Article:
My guess is that MOST players will want to go FIRST or earlier and therefore the "Valor" points (VPs) will be lower-type values to TRY to pull in somewhere in the middle and if lucky at the start.

Now I need to figure out what happens next (LOL)...!

Cheers.

questccg
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Some observational notes

If you managed to set something up like this: -2 +2 x8.

That means the lowest value is 0. Do the -2 +2 math first = 0 x8 = 0... And most likely you will be going FIRST.

But your minions have 20, 20 and 80 HP (respectively). Which seems reasonable, even if two (2) of them are reasonably weak and can be killed rather easy (of course still dependent on the RPS-9). But since you go FIRST, you can maybe do some EARLY damage to some of your opponents!

I would state that minions from the SAME Faction refuse to attack each other.

So the goal would be to see how many POINTS you score after the various attacks that occur.

Let's say your two (2) 20 HP minions are killed. You still score 8 Points for the remaining one still left standing... Hmm... Starting to seem more interesting.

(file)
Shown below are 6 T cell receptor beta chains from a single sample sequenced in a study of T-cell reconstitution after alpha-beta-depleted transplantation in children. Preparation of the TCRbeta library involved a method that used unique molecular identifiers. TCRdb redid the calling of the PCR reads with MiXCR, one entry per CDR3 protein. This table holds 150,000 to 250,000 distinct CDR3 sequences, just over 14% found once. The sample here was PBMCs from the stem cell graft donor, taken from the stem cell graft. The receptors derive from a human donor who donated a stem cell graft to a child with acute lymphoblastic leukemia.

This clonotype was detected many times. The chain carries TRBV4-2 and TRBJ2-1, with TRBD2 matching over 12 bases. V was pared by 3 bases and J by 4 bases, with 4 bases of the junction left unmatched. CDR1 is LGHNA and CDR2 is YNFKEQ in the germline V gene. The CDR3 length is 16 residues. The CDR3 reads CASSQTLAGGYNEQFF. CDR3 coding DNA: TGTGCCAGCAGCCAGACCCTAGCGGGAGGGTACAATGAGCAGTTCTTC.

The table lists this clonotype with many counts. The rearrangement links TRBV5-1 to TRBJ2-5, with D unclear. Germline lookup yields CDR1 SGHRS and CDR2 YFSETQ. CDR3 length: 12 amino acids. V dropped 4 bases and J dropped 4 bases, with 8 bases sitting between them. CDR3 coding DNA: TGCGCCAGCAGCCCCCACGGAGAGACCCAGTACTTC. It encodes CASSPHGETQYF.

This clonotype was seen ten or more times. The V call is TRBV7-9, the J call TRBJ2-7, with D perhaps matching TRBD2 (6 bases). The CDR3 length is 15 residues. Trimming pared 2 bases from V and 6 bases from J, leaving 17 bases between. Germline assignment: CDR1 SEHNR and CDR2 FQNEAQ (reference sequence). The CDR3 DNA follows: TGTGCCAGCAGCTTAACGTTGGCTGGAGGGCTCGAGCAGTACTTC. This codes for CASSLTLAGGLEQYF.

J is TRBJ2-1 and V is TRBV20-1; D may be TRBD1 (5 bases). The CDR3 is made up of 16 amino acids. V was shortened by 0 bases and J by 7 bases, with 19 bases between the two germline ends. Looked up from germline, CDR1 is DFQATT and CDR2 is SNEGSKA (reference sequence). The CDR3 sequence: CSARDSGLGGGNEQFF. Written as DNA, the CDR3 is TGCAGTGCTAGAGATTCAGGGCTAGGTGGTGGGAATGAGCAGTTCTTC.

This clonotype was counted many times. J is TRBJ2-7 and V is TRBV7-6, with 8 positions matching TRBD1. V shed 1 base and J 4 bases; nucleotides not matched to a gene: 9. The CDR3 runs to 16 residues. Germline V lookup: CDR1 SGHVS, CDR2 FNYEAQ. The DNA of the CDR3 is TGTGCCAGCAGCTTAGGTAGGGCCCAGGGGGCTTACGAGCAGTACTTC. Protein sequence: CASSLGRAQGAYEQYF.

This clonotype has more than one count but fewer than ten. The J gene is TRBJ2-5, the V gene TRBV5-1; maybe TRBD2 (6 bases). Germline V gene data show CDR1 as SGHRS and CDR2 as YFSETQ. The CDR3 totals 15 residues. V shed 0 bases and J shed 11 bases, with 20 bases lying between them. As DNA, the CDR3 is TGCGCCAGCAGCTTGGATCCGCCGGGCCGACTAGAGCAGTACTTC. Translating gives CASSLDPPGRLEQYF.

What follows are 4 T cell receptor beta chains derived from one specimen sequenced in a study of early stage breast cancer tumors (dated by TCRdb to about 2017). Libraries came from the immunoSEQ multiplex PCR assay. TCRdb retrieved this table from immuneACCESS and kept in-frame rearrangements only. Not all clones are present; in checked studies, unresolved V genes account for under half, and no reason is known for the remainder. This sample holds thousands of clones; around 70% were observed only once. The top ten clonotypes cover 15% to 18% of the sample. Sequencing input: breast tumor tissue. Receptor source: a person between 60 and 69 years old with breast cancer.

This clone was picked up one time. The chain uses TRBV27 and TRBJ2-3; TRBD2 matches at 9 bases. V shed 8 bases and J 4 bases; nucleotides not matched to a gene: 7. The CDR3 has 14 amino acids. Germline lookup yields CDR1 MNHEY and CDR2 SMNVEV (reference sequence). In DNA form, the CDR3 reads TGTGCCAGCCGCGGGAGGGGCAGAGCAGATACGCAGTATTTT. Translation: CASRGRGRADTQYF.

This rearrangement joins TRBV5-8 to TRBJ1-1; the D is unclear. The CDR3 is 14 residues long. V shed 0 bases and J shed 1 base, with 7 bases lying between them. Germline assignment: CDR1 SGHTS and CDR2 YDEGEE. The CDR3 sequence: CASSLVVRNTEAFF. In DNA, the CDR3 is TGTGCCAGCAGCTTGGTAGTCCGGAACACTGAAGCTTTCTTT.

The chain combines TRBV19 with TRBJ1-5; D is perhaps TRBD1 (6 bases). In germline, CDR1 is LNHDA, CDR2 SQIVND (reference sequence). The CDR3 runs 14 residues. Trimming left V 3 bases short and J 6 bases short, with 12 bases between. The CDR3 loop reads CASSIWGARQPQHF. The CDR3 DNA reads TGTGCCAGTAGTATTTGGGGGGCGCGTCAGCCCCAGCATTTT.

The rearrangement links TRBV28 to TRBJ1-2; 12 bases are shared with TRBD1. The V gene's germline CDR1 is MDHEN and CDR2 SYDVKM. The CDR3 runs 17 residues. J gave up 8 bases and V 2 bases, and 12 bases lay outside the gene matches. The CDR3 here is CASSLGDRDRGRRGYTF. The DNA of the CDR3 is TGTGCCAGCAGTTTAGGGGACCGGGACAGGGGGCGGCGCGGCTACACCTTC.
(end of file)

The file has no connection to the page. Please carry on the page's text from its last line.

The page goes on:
Is there anything that I might have overlooked???

Example #2: -4 /4 +4 = 3 "Valor" points. It's very close to 0... So high odds of going FIRST too.

But the HP distribution is equal: 40 HP each. And let's say one (1) of these takes 20 HP Damage... The "VPs" awarded to this player are ten (10) points!

Definitely getting very interesting. The operations and calculations are use to determine the turn-order and the operands/value are used to compute the "VPs" (Victory Points) - at the end of the round.

X3M
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I see some "new" potential in this

What if killing a minion changes the equation?

For example, killing the -2 in +2-2x8 would change the equation into 2 x 8 = 16.
The other 2 minions are left alone! But knowing that this might happen. The player who placed the minions might have placed the VVP on the 2 minions that will survive. The VVP could be used for subtracting the other VP that are bad.

Either way, some minions will now survive all the time. And since there is a limit of 3. This could bite back the player who placed the minion in the first place.

***

Special abilities for minions:
- isolation.